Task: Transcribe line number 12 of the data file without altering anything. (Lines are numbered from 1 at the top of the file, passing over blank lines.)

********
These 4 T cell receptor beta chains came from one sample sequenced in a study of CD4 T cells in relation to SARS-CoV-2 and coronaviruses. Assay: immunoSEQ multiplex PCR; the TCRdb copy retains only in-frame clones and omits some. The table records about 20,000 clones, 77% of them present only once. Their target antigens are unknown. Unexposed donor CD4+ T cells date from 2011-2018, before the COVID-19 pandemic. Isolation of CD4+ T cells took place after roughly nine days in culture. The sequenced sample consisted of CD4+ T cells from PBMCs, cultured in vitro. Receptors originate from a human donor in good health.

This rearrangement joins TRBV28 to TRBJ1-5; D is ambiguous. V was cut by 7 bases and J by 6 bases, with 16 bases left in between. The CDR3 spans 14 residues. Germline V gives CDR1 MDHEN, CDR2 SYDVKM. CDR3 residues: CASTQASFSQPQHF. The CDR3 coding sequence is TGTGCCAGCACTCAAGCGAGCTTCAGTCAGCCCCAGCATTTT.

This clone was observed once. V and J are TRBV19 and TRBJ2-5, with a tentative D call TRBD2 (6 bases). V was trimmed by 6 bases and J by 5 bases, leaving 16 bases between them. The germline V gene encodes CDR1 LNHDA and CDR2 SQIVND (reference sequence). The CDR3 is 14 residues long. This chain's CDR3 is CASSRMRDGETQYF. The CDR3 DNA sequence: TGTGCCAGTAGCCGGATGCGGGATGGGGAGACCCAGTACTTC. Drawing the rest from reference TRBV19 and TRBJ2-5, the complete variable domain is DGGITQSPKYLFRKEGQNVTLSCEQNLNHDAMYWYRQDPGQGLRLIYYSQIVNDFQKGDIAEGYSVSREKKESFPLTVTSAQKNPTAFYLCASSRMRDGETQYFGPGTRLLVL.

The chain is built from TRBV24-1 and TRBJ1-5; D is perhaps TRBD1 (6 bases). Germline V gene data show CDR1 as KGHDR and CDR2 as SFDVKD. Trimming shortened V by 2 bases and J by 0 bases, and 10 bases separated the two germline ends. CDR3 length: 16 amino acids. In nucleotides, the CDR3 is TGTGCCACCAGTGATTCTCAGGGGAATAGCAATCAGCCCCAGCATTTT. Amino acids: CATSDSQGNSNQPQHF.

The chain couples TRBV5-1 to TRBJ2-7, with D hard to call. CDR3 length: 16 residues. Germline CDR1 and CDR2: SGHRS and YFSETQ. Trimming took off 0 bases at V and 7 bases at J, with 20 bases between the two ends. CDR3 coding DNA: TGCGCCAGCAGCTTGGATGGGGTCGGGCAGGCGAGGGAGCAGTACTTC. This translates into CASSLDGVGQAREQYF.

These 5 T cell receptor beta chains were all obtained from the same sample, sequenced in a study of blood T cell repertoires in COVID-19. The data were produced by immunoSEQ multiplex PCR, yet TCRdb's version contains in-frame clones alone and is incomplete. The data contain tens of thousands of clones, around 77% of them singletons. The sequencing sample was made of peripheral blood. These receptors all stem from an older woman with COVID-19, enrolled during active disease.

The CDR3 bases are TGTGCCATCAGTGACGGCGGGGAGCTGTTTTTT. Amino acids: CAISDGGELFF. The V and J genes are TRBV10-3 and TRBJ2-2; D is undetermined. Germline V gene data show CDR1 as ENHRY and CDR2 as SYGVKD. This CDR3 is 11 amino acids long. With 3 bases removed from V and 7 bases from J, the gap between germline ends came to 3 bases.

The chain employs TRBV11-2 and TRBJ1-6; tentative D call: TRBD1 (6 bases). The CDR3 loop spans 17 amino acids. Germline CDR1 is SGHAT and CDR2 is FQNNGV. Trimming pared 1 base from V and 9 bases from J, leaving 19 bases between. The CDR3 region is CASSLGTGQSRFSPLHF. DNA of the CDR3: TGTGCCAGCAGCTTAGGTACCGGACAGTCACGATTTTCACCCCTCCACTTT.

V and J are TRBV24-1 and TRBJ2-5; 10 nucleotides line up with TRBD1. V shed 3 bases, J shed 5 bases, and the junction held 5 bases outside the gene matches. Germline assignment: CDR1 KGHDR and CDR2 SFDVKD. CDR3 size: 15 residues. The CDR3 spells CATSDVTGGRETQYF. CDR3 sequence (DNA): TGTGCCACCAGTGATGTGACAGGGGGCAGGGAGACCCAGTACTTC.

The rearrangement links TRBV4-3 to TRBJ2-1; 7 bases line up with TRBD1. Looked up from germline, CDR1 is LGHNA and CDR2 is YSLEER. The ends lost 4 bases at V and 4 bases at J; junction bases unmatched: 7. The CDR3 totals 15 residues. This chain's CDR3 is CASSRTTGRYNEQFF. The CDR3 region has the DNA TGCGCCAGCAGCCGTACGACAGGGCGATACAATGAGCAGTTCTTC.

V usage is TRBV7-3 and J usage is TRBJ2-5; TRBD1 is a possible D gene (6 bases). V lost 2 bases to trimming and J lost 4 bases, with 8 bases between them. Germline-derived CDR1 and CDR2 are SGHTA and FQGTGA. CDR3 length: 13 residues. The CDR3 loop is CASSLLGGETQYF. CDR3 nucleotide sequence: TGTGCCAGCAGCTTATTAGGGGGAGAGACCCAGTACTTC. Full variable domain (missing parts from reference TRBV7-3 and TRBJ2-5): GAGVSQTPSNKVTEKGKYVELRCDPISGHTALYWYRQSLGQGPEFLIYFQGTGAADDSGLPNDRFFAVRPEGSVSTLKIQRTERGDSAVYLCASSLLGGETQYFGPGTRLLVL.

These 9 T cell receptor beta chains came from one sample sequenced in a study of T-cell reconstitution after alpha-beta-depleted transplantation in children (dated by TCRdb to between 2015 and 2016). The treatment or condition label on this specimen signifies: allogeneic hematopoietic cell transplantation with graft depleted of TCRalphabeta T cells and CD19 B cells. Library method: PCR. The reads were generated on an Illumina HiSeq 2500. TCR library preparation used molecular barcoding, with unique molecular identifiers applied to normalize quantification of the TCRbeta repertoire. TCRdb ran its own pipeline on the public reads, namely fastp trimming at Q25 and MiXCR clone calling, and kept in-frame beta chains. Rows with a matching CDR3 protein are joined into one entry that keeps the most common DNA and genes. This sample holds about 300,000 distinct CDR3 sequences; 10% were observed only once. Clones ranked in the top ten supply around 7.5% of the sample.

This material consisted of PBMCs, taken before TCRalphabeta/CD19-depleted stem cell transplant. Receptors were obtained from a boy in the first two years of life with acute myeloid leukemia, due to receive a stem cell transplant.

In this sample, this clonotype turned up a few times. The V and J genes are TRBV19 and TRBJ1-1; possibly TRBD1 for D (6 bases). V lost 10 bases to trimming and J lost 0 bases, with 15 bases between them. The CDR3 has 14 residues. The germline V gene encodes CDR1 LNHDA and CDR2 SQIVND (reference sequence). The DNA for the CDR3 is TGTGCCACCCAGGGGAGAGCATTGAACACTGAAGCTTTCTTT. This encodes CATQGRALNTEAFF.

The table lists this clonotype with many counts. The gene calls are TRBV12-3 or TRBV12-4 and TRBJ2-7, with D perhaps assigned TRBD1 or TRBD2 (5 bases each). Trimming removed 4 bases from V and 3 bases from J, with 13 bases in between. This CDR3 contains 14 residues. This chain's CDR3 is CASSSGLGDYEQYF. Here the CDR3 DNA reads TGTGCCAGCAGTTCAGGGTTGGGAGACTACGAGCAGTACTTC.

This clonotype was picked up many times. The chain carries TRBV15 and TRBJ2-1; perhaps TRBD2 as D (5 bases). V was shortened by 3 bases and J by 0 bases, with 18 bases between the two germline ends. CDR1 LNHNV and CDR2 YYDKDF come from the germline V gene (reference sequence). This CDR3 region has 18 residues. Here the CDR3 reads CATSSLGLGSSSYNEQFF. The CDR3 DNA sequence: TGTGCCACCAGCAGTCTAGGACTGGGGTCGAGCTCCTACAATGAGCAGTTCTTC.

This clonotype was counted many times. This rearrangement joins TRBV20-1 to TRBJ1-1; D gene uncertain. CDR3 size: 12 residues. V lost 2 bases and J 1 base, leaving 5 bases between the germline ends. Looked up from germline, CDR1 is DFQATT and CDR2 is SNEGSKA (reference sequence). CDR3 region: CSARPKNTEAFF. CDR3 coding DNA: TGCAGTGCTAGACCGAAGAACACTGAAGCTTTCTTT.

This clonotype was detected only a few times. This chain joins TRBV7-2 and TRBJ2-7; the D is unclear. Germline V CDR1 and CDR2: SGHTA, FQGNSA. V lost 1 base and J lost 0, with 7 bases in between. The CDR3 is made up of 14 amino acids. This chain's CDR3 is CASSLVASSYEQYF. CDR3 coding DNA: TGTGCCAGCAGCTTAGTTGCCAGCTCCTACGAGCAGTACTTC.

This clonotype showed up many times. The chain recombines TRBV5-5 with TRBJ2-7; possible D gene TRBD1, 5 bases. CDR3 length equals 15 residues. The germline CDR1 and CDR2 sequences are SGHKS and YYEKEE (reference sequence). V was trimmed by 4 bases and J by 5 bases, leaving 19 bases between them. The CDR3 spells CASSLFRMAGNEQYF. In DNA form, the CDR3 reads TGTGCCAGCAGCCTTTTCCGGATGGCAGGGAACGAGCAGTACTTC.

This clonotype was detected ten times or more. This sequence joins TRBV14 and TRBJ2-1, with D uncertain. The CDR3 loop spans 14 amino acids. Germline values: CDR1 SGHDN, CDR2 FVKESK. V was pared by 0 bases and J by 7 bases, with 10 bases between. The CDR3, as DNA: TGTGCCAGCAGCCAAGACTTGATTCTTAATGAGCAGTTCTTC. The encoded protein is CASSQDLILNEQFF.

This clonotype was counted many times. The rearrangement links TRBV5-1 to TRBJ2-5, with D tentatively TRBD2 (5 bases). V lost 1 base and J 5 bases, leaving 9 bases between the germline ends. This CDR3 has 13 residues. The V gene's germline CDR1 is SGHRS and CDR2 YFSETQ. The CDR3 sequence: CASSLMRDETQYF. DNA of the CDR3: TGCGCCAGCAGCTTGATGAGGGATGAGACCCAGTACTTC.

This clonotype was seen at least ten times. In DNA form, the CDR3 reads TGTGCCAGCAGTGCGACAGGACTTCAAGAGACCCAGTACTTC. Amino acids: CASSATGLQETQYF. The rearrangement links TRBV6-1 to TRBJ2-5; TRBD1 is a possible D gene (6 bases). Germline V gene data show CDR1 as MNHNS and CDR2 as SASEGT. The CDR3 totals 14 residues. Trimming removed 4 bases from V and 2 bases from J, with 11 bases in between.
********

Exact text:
These 9 T cell receptor beta chains came from one sample sequenced in a study of T-cell reconstitution after alpha-beta-depleted transplantation in children (dated by TCRdb to between 2015 and 2016). The treatment or condition label on this specimen signifies: allogeneic hematopoietic cell transplantation with graft depleted of TCRalphabeta T cells and CD19 B cells. Library method: PCR. The reads were generated on an Illumina HiSeq 2500. TCR library preparation used molecular barcoding, with unique molecular identifiers applied to normalize quantification of the TCRbeta repertoire. TCRdb ran its own pipeline on the public reads, namely fastp trimming at Q25 and MiXCR clone calling, and kept in-frame beta chains. Rows with a matching CDR3 protein are joined into one entry that keeps the most common DNA and genes. This sample holds about 300,000 distinct CDR3 sequences; 10% were observed only once. Clones ranked in the top ten supply around 7.5% of the sample.